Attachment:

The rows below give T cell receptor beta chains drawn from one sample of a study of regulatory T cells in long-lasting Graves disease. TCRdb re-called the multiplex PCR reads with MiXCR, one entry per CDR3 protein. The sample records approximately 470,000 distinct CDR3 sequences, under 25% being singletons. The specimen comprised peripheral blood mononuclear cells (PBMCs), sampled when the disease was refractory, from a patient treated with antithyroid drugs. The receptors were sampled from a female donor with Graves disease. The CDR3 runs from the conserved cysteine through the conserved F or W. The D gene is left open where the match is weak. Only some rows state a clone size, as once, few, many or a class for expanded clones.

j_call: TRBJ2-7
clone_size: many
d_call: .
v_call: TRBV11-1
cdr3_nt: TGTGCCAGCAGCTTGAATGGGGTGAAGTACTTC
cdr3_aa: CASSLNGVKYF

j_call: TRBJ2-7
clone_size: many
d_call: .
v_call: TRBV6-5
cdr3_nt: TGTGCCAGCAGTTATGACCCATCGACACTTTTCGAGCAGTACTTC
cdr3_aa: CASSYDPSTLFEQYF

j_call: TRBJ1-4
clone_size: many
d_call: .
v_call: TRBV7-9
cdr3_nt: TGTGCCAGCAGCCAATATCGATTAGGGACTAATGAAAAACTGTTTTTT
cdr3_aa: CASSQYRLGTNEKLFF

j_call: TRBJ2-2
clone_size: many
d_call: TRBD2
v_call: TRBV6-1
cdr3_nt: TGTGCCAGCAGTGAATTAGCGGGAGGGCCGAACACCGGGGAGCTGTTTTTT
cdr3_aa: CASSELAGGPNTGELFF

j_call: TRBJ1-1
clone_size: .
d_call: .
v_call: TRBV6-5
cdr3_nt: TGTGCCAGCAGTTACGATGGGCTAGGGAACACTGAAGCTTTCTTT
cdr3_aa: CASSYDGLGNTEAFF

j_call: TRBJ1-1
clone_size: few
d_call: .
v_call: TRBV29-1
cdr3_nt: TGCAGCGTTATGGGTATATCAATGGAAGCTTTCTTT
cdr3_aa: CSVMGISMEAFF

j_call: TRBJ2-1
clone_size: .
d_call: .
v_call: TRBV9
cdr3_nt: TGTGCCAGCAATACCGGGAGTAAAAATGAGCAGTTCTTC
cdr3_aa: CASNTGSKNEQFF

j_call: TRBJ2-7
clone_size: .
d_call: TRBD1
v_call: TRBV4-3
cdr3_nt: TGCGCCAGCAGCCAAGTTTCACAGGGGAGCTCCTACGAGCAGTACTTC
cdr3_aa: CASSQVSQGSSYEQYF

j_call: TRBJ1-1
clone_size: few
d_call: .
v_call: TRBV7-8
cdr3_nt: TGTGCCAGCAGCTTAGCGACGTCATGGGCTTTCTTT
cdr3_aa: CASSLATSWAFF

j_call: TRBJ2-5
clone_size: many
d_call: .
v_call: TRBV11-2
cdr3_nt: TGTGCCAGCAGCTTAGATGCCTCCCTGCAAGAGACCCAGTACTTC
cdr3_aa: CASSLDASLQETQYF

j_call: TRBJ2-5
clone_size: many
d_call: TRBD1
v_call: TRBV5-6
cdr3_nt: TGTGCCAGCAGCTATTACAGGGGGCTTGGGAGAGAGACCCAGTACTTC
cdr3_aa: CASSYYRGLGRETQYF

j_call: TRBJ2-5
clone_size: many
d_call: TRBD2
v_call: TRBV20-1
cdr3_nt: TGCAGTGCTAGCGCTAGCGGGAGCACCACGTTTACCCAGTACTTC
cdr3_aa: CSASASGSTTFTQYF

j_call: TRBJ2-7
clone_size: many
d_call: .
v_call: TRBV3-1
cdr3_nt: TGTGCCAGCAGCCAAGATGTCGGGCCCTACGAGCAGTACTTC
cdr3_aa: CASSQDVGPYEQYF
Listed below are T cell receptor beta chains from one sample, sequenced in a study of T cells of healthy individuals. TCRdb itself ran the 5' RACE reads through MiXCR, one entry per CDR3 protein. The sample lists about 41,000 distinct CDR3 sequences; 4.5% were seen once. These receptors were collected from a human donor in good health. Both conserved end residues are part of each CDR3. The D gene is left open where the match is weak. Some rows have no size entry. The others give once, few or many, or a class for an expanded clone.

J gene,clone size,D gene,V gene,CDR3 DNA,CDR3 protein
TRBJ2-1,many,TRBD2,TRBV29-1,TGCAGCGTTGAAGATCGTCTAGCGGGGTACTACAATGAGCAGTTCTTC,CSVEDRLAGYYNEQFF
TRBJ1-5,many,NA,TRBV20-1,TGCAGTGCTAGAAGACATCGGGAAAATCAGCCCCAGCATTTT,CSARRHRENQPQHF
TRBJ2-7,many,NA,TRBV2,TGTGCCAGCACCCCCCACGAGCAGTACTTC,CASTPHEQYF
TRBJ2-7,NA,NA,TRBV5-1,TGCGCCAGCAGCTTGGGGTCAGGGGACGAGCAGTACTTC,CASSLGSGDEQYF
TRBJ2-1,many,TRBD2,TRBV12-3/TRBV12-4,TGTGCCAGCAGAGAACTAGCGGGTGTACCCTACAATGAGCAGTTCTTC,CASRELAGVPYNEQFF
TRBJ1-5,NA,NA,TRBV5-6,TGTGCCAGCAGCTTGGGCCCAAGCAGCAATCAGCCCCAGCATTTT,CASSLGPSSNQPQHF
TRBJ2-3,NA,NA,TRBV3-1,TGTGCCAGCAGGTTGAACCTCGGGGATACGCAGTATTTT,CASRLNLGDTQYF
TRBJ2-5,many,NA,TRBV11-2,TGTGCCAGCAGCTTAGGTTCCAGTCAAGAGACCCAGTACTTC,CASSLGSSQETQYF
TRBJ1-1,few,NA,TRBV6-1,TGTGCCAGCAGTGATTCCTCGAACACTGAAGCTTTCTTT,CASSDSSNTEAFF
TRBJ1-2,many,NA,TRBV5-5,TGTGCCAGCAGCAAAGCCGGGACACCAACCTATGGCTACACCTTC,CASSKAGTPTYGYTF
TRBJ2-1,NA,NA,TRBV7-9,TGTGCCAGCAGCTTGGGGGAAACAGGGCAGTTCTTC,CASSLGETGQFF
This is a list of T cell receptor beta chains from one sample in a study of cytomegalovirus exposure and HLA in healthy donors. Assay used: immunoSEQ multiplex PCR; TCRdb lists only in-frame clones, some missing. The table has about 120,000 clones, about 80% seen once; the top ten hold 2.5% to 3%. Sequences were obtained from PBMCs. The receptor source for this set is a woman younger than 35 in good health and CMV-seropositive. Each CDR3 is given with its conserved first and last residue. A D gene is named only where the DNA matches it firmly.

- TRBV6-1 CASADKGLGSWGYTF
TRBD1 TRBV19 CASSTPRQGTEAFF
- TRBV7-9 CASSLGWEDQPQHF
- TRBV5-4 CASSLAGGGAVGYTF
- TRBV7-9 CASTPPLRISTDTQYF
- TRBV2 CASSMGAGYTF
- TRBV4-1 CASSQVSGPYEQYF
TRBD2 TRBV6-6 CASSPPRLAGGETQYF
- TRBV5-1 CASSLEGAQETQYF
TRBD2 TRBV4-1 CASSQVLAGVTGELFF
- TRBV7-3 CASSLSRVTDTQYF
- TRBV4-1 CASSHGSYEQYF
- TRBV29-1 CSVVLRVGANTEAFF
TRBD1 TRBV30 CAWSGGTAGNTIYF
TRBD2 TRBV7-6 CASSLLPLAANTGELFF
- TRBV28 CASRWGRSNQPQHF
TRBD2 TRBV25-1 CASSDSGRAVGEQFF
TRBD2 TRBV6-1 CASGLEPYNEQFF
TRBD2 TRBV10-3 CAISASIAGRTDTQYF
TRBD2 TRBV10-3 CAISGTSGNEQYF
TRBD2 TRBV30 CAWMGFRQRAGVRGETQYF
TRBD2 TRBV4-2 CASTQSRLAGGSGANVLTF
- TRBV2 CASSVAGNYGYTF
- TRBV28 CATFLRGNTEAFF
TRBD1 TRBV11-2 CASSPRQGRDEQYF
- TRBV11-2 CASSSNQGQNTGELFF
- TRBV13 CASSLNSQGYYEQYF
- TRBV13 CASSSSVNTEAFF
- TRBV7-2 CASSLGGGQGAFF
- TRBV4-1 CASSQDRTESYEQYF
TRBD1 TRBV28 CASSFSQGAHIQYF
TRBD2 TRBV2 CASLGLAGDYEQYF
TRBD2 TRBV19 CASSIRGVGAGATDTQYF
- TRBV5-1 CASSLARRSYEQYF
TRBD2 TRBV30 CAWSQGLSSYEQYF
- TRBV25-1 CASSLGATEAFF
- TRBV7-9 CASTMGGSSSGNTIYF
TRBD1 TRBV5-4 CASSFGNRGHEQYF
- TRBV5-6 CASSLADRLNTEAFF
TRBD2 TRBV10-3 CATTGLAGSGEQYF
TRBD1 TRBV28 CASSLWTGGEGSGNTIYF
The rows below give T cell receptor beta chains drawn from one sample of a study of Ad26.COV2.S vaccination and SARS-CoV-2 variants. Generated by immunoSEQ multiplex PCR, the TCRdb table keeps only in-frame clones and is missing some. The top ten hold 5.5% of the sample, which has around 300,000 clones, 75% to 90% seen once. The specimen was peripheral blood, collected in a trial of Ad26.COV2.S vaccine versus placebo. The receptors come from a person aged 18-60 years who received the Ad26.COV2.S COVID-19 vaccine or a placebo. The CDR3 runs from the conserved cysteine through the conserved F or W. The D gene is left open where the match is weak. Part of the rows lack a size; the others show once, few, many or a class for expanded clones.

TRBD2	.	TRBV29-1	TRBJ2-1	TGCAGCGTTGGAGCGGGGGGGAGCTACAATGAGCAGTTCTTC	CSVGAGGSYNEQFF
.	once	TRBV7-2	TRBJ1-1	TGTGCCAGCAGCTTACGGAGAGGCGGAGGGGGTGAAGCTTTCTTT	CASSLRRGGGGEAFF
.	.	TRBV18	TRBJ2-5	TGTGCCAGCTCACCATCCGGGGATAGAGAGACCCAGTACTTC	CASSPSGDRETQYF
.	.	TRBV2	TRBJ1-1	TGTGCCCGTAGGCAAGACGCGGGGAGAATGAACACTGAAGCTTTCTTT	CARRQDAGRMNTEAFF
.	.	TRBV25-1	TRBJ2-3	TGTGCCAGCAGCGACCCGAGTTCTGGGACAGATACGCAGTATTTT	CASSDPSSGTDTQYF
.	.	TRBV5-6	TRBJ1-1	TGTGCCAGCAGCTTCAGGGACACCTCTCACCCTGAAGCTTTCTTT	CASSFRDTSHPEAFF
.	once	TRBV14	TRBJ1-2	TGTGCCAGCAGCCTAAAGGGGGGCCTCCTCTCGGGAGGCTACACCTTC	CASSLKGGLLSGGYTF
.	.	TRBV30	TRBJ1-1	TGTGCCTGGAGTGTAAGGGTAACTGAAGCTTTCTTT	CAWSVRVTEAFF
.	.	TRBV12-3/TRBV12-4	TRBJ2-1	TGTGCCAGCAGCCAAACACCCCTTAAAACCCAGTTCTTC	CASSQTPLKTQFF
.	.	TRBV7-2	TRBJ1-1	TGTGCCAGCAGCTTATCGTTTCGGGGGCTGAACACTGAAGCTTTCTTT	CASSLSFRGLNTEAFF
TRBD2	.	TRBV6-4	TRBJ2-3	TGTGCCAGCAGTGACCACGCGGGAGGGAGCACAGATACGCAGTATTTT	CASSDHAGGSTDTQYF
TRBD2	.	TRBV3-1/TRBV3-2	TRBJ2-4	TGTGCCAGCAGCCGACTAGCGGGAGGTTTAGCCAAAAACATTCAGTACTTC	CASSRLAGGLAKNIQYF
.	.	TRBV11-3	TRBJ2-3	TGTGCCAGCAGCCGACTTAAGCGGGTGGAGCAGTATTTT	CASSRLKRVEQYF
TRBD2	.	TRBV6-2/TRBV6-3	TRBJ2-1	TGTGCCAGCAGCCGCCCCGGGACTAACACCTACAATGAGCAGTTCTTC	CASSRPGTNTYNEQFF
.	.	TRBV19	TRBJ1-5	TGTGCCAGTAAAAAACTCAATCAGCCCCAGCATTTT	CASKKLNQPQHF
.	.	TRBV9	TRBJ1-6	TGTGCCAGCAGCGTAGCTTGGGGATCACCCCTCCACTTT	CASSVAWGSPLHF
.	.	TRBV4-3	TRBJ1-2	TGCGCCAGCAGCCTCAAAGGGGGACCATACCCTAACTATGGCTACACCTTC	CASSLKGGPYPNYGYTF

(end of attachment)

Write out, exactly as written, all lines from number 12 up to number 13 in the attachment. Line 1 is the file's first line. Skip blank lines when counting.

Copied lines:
cdr3_nt: TGTGCCAGCAGTTATGACCCATCGACACTTTTCGAGCAGTACTTC
cdr3_aa: CASSYDPSTLFEQYF